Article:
Display error messages prominently in game screen
Context: among TR quest devs openMW has gained the reputation of not being usable for playtesting - part of it is the few vanilla features that aren't implemented yet, but I believe the less obvious reason that won't go away even after those known features are added is the visibility of error messages.
The vanilla engine for most script errors (meaning those it manages to handle) pauses the game with a messagebox report that asks to keep running the executable, and choices "Yes" "No" and optional "Cancel" for yes to all. "No" is not useful in general (with the vanilla engine there are possible cases where you would know a specific error and prefer to close instead of incurring a bad crash with Windows OS); a message that pauses the game with at least an "ok" button would probably be enough.
Now obviously if a content tester doesn't check their log with the current setup it's their fault and not openMW's, but that doesn't mean keeping errors in the background is optimal, consider:
- if you don't have a large enough screen to test the game with the console log open next to it, you aren't able to check output at the same time as it comes up
- you can miss important messages amidst normal console output (loading files, loading cells, unloading, warnings for extra arguments in vanilla content, warnings for mesh properties...)
- because something isn't working as expected you know an error must have occurred at some point, but you can't tell "when" relative to what happened in the game
- you see an error was logged about dialogue results, but you can't tell from which dialogue entry it came if you're looking at the output later instead of the moment you see the dialogue
- you see an error about scripts and know where it came from, or can guess where a dialogue result error came from, but by looking later and not the moment it happened you still wasted time in a broken system
So for content devs, having to constantly check the background console log is inefficient or effectively reduces screen size. How about players?
Keeping errors in the background isn't good for players either, from experience with the vanilla engine. I say it isn't good, not that it isn't what they want; they do hate seeing error messages and are happy to ignore anything that isn't an immediate bright yellow exclamation mark missing mesh, as long as the issue hasn't started affecting them yet. For more context, "Bury your head in the sand" is a widespread bad practice among heavy mod users: it's adding "AllowYesToAll=1" to Morrowind.ini and ignoring all error messages on startup and later in the game, all by clicking Cancel once. When a user complains that their 200+ mods game ran well for a month before starting to permanently corrupt their saves, you know a lot of error messages have been ignored. I assume openMW strives to handle errors more gracefully and this isn't what you're concerned about, here's a more universal example:
a content file adds quests to Caius Cosades. Quest 1 is "go talk to Divayth Fyr", Quest 2 is "look for a pair of pants Caius lost in Suran". If Divayth Fyr is dead, the file uses a different dialogue entry that skips to quest 2. It's rare, but this player has a dead Fyr in their game. Unfortunately for them the skip entry has an error in dialogue results and the quest technically doesn't start. Even more unfortunately for them, they don't see that there's been an error and go to Suran, exit and go to lunch, restart the game, spend two hours in Suran looking for pants that don't exist, stealing any pants lying around in houses, going to jail, stealing pants again, hiking back to Caius with pants for which he has no response, and so on. Even if that player knew to look in Warnings.txt, there could be nothing relevant logged in the playing session during which they looked for pants. If that player is thorough enough to know something was wrong, and if they do report the issue before losing interest and going awol, their report will be "can't find lost pants in Suran". Player wastes time, dev gets a useless report and can't reproduce. I can tell you this is frequent because of how many players already ignore warnings with the vanilla engine. Even devs often don't realize that "Yes to all" means skipping messages not only on startup but during the whole time the executable runs, so they click Cancel to skip two warnings about file dates, then never check Warnings.txt for anything else, and immediately overwrite that file by starting the CS or the game again - of course that means their playtesting is useless: they don't know there were errors, or if they're lucky they saw symptoms but not the cause.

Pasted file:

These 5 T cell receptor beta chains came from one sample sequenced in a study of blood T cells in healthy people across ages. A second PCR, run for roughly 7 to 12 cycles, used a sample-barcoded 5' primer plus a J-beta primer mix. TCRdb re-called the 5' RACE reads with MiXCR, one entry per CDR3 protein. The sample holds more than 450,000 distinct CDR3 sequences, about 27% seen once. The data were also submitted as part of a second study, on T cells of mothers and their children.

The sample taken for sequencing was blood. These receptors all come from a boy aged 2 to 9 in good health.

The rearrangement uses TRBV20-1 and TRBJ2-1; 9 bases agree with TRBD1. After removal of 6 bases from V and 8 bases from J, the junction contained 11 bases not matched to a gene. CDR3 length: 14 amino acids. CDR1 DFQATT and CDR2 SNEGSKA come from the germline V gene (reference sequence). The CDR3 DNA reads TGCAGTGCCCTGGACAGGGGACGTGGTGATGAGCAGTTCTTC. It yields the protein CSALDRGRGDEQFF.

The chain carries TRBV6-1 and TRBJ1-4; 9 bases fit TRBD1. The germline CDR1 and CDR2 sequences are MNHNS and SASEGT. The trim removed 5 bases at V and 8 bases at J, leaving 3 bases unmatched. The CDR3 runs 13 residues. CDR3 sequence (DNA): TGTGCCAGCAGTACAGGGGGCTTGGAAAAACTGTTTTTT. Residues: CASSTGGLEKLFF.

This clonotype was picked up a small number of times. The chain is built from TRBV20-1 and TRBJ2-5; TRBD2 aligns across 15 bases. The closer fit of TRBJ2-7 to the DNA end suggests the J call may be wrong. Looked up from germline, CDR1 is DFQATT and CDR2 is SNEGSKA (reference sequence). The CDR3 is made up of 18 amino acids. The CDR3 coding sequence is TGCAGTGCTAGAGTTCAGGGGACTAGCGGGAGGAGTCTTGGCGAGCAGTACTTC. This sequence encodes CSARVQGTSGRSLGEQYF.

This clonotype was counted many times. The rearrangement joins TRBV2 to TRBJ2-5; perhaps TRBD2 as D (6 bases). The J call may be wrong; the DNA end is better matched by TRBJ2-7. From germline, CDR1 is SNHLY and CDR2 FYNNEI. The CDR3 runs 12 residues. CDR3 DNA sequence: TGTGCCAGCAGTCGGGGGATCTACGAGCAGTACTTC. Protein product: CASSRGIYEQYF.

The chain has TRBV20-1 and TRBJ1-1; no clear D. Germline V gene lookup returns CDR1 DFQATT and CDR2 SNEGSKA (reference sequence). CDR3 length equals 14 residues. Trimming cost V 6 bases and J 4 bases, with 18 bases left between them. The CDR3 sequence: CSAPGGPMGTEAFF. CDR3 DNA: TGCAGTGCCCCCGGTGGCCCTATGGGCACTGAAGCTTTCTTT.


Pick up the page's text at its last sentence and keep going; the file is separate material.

Transpose that quest example in openMW: in the best of cases, a player is not going to scan the full output log every time they close the program. In fact, even the background console is something players would hide entirely given the choice, see #2490 (closed). For most the error will be effectively silent. OpenMW player still wastes time, dev still gets useless report. So why is the vanilla engine currently superior in this regard? Because at least hiding error messages from the game window is opt-in. If a vanilla engine player is not savvy enough to edit the vanilla .ini file (or is knowledgeable enough to have a healthy mod setup and not skip all), they get an ugly error message the very moment Caius asks them to look for pants, and they know something isn't working right away. Player doesn't waste time, dev gets an accurate error report.
tl;dr: openMW keeps warnings and errors in the background, keeping warnings in the background is fine, keeping errors in the background eventually makes issues worse for all users.